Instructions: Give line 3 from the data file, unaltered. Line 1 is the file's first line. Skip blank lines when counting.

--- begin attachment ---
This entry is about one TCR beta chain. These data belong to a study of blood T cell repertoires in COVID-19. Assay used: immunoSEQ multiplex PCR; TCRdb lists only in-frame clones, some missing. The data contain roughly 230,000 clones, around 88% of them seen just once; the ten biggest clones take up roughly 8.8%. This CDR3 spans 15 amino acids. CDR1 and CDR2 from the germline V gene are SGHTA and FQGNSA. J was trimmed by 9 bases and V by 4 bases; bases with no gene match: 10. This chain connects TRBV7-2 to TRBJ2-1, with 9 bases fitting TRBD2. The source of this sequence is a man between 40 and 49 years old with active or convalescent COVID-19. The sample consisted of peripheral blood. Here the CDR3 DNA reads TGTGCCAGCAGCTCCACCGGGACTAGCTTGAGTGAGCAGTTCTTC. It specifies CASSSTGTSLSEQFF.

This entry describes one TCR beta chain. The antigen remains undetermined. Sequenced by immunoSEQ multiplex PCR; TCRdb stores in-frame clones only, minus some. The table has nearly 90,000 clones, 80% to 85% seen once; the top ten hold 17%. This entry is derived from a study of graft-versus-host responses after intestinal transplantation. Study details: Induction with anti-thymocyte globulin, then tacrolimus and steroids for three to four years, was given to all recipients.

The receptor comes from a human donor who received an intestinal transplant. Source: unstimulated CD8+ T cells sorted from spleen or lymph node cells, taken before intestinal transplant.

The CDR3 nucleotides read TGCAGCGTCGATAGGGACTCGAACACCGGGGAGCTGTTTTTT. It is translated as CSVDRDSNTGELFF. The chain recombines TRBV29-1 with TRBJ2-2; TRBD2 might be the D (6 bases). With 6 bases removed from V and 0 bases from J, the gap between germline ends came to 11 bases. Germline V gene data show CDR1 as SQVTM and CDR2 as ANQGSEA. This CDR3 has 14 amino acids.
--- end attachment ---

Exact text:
The receptor comes from a human donor who received an intestinal transplant. Source: unstimulated CD8+ T cells sorted from spleen or lymph node cells, taken before intestinal transplant.